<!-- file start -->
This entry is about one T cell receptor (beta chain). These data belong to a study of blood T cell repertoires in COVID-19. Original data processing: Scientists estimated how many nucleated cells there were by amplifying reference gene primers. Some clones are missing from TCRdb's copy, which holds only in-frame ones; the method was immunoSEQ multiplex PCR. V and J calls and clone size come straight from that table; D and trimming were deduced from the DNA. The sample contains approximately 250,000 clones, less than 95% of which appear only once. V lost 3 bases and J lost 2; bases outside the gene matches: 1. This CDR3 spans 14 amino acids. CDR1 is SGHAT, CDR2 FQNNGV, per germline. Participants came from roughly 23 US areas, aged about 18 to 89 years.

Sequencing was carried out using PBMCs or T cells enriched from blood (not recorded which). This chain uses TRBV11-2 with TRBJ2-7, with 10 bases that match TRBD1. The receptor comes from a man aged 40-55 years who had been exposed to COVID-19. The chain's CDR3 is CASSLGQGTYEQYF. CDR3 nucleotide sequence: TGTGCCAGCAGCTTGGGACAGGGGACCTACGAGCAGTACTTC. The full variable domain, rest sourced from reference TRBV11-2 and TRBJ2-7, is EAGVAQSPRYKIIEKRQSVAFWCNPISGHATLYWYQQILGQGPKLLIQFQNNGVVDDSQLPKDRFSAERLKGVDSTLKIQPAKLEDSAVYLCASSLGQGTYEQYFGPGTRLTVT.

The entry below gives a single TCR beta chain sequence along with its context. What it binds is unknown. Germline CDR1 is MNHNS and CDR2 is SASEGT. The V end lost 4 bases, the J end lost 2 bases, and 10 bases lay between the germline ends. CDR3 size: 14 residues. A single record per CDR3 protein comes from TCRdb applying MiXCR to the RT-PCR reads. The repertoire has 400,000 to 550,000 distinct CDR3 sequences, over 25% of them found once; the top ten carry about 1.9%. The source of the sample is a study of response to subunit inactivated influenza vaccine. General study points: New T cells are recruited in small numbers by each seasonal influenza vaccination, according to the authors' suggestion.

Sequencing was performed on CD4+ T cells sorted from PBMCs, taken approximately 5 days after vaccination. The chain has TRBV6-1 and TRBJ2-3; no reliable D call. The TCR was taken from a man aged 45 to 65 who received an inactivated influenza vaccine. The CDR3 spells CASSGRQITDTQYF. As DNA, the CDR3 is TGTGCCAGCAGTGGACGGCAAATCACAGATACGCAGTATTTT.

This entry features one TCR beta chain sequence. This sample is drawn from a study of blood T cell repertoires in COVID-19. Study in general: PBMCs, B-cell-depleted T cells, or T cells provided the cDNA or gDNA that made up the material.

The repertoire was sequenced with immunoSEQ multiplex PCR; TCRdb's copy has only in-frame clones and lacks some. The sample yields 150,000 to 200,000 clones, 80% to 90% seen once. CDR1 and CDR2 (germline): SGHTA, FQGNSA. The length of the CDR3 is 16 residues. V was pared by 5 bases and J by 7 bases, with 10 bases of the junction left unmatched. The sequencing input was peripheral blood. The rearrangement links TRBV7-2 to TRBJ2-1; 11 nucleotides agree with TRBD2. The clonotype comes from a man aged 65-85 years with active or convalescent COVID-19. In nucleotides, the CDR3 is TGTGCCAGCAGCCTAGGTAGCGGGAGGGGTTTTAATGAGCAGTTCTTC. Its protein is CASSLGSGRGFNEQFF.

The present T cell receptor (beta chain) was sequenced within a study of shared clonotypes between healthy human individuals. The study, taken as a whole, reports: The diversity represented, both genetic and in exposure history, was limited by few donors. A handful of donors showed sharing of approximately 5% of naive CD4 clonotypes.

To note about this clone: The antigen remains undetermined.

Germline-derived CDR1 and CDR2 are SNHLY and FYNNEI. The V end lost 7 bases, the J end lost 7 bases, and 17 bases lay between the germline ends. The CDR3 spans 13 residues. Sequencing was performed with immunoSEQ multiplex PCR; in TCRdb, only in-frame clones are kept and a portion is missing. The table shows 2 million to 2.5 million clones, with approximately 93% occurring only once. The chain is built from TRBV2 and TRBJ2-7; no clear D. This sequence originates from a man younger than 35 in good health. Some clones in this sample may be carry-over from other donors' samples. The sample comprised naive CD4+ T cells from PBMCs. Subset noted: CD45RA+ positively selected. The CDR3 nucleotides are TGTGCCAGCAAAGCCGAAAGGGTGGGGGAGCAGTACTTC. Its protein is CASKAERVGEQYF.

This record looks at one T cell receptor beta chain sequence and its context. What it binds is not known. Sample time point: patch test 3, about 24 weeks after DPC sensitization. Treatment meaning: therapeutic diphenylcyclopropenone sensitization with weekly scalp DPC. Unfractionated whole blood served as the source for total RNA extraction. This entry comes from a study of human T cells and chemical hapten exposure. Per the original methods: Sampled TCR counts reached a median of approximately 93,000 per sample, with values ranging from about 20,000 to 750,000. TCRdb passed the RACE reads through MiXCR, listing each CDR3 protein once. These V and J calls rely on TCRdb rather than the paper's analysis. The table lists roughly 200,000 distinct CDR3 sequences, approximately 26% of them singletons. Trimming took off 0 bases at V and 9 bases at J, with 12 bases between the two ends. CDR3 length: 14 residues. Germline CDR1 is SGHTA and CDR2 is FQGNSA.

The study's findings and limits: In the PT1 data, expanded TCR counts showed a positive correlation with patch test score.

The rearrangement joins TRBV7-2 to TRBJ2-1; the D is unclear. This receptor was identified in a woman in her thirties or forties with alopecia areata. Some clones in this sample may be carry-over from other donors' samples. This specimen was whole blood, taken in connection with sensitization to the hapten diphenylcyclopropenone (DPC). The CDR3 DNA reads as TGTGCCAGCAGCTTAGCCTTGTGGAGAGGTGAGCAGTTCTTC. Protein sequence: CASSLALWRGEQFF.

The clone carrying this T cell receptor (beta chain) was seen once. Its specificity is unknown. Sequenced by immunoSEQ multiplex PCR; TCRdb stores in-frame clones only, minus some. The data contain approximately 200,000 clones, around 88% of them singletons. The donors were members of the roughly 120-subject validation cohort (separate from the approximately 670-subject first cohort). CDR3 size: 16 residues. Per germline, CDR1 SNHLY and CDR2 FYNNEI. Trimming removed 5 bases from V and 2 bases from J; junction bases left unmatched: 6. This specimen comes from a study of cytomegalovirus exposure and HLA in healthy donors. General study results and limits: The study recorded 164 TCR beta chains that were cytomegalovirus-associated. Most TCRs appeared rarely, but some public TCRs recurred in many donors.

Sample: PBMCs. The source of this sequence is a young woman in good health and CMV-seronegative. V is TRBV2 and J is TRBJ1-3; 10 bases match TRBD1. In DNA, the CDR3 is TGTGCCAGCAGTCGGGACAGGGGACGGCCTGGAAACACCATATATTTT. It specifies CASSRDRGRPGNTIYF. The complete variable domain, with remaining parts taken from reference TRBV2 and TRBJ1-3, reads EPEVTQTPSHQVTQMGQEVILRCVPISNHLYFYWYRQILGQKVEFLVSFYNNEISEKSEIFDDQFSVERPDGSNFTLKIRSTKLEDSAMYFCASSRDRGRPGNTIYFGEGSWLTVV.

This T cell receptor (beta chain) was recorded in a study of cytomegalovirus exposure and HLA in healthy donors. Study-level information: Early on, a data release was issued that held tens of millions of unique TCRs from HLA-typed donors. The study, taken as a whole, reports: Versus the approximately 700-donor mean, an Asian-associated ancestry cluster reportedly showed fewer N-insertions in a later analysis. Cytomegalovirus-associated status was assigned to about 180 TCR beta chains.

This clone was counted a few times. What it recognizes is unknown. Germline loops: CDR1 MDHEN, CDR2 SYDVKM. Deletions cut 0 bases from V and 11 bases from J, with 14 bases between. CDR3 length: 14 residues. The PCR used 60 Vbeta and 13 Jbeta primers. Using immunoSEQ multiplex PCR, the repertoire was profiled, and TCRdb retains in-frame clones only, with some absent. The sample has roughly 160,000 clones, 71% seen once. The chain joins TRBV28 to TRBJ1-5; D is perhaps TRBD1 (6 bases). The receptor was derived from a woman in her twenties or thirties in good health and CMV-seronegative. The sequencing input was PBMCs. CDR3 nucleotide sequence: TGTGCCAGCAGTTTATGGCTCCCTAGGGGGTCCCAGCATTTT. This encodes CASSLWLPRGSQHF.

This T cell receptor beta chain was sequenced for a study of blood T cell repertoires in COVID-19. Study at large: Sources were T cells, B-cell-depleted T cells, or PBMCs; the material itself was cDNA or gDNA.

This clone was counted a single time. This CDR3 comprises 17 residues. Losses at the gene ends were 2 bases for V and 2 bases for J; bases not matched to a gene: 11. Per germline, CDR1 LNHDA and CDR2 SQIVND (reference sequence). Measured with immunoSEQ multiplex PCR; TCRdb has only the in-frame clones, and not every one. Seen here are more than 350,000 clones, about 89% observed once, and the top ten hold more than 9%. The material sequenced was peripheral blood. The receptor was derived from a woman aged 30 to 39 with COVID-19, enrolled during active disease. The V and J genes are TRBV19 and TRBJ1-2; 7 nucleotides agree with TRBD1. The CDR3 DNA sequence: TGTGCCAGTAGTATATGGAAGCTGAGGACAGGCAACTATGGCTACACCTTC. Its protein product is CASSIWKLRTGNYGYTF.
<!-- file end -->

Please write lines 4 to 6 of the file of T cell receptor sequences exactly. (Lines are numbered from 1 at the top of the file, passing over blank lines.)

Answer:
Sequencing was performed on CD4+ T cells sorted from PBMCs, taken approximately 5 days after vaccination. The chain has TRBV6-1 and TRBJ2-3; no reliable D call. The TCR was taken from a man aged 45 to 65 who received an inactivated influenza vaccine. The CDR3 spells CASSGRQITDTQYF. As DNA, the CDR3 is TGTGCCAGCAGTGGACGGCAAATCACAGATACGCAGTATTTT.

This entry features one TCR beta chain sequence. This sample is drawn from a study of blood T cell repertoires in COVID-19. Study in general: PBMCs, B-cell-depleted T cells, or T cells provided the cDNA or gDNA that made up the material.

The repertoire was sequenced with immunoSEQ multiplex PCR; TCRdb's copy has only in-frame clones and lacks some. The sample yields 150,000 to 200,000 clones, 80% to 90% seen once. CDR1 and CDR2 (germline): SGHTA, FQGNSA. The length of the CDR3 is 16 residues. V was pared by 5 bases and J by 7 bases, with 10 bases of the junction left unmatched. The sequencing input was peripheral blood. The rearrangement links TRBV7-2 to TRBJ2-1; 11 nucleotides agree with TRBD2. The clonotype comes from a man aged 65-85 years with active or convalescent COVID-19. In nucleotides, the CDR3 is TGTGCCAGCAGCCTAGGTAGCGGGAGGGGTTTTAATGAGCAGTTCTTC. Its protein is CASSLGSGRGFNEQFF.